Sales begin for bankrupt Bay Area developer real estate empire
SAN JOSE – A downtown San Jose apartment complex is set to become the first property to be unloaded in the real estate empire coins auction from a bankrupt developer involved in a federal fraud case.
The first property to find a potential buyer – priced at $ 54.2 million – is a large apartment building at 138 Balbach St. in downtown San Jose, according to documents filed July 16 with the US District Court in the fraud case related to bankrupt developer Sanjeev Acharya.
Court-appointed receiver David Stapleton is trying to sell properties owned by Acharya, chairman of Silicon Sage Builders and a real estate executive who is at the center of a Securities and Exchange Commission fraud proceeding.
“The receiver has accepted an offer from Carmel Partners Realty VII to purchase the property,” documents filed with federal court indicate.
The proposed buyer is a subsidiary of Carmel Partners, based in San Francisco, specializing in the ownership of apartment buildings.
The apartment building on Balbach Street enjoys a prime location a short distance from the trendy and trendy South First district, or SoFA district, and the city’s convention center.
The residential complex, which was completed in 2019, also appears to be in good health.
“Almost all” of the 101 residential units are currently leased, according to court documents.
The receiver hopes to sell Silicon Sage’s range of properties at prices high enough to allow investors and creditors linked to the Acharya projects to recover at least some of the money owed to them by Acharya.
“The property was marketed aggressively and had been on the market before,” said the receiver, regarding attempts to find a buyer for 138 Balbach St.
JLL, a commercial real estate company, handled the marketing of the apartment complex and arranged the transaction on behalf of the receiver. JLL has made at least 47 tours of the building and conducted several rounds of offers, according to court documents.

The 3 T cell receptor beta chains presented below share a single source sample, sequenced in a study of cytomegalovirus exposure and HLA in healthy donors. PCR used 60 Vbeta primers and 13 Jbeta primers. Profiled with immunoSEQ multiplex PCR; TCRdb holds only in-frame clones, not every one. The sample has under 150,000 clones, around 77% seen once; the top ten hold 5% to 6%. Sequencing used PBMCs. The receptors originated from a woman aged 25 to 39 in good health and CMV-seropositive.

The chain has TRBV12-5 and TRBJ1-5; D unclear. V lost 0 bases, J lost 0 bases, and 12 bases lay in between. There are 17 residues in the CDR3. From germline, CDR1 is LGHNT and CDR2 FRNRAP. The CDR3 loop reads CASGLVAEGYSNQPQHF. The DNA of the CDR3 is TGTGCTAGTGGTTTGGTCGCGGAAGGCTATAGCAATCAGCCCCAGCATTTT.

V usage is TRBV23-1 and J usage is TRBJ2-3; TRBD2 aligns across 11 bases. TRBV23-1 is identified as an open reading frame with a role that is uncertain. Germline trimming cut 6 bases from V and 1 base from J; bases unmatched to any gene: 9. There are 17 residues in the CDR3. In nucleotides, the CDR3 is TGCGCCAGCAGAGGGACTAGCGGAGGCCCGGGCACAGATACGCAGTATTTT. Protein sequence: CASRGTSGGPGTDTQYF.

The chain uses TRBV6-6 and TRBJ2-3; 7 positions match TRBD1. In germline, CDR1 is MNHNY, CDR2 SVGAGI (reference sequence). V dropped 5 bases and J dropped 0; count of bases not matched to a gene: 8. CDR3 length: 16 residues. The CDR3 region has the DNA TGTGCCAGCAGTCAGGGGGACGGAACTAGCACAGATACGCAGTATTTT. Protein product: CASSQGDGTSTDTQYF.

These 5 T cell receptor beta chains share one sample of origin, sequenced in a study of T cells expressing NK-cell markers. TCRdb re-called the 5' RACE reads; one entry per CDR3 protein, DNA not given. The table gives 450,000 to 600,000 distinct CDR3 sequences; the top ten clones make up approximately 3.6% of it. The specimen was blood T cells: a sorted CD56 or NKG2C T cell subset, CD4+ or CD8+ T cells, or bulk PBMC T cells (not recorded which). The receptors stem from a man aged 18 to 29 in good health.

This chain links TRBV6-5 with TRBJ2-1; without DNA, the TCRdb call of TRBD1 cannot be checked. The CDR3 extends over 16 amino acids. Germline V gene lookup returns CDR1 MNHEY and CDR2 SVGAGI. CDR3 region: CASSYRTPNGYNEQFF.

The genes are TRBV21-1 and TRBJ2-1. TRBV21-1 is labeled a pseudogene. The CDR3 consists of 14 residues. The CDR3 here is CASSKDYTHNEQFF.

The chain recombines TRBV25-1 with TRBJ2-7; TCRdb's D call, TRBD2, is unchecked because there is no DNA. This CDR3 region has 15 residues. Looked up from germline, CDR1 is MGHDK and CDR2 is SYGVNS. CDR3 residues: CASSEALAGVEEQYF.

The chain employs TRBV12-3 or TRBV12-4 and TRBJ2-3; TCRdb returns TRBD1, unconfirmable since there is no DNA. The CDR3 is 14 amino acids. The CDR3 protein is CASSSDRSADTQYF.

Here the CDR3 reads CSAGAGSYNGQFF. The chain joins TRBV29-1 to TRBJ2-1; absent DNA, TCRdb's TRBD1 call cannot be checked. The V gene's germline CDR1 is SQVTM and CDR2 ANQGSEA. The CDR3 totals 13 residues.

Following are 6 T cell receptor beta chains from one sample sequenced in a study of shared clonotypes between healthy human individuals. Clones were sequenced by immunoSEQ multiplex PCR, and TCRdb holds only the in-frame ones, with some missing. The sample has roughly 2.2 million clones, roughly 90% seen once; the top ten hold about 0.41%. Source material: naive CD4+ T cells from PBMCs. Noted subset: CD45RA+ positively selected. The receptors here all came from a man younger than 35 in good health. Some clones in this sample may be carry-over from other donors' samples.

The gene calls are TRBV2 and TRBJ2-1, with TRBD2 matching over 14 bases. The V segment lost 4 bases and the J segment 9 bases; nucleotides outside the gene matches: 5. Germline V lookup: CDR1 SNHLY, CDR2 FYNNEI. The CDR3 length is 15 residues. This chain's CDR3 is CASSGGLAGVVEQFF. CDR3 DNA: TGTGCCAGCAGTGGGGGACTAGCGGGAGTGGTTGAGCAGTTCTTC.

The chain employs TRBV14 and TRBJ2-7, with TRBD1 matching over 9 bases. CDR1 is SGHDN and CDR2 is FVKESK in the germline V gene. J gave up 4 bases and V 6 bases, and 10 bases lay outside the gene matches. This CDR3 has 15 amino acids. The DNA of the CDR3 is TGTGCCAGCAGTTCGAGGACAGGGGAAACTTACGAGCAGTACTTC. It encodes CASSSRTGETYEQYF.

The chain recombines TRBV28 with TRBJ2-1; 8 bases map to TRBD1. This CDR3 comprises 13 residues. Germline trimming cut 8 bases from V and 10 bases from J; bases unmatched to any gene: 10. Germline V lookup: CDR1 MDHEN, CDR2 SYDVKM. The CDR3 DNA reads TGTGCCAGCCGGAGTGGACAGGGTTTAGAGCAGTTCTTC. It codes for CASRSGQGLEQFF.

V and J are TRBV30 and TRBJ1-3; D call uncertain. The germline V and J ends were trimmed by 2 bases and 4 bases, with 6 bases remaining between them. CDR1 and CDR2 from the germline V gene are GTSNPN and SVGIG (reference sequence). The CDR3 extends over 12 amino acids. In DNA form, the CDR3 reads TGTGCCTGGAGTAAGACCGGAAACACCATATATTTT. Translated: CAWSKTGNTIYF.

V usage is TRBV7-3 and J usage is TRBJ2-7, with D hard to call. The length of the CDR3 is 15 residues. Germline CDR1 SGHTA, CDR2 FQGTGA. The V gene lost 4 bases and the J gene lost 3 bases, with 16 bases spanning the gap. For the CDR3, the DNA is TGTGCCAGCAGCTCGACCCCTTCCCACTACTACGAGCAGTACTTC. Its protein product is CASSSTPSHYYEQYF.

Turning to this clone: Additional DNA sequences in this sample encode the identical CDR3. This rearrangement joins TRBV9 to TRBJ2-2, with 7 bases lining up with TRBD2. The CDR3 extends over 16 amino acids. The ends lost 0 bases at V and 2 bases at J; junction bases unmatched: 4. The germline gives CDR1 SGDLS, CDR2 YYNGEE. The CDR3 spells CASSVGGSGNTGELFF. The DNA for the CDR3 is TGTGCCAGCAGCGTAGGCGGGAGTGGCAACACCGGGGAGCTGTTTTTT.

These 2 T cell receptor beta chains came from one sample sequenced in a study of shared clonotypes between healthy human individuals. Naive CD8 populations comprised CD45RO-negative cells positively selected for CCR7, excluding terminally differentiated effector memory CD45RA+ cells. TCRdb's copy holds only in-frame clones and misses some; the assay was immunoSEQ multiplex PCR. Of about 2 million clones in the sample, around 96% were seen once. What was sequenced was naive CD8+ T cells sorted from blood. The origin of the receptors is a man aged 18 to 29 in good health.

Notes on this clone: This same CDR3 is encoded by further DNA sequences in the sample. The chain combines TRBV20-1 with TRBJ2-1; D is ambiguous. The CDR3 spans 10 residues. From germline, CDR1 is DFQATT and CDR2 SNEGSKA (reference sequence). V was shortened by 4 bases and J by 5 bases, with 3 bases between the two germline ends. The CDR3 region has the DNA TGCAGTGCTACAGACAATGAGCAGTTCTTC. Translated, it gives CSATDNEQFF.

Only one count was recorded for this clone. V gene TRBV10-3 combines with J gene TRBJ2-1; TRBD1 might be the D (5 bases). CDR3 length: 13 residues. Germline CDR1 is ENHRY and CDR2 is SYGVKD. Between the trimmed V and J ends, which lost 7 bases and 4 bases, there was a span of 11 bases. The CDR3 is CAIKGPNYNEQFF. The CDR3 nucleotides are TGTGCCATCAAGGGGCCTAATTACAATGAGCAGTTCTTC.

Many other properties owned by Acharya, some complete, some partially built and some completely undeveloped are also expected to be marketed for sale by the receiver.
The Bay Area properties involved in the marketing efforts were originally proposed or developed by Acharya and the company he runs, Silicon Sage Builders. The Securities and Exchange Commission accused Acharya and Silicon Sage of fraud. Silicon Sage was placed in receivership this year.
Silicon Sage’s projects and properties in San Jose, Fremont, Santa Clara, Sunnyvale, Morgan Hill and Hayward face varied futures, according to files filed with the U.S. District Court in San Francisco.
The Balbach Street apartment transaction in downtown San Jose, if carried out under the terms outlined in the court documents, could achieve the main goals of the property sale.
The sale of the property will be used to pay off the lender on the apartment complex, as well as pay for the mechanic’s privileges that eight different contractors have filed against the building. The lender will be paid approximately $ 39.9 million. The contractors owe a total of $ 400,000.
After paying JLL a commission and paying closing costs, there will be several millions left to pay the creditors and investors of Silicon Sage and Acharya.
“The receiver expects the estate in receivership to bring in about $ 12.6 million from the sale,” the court documents say.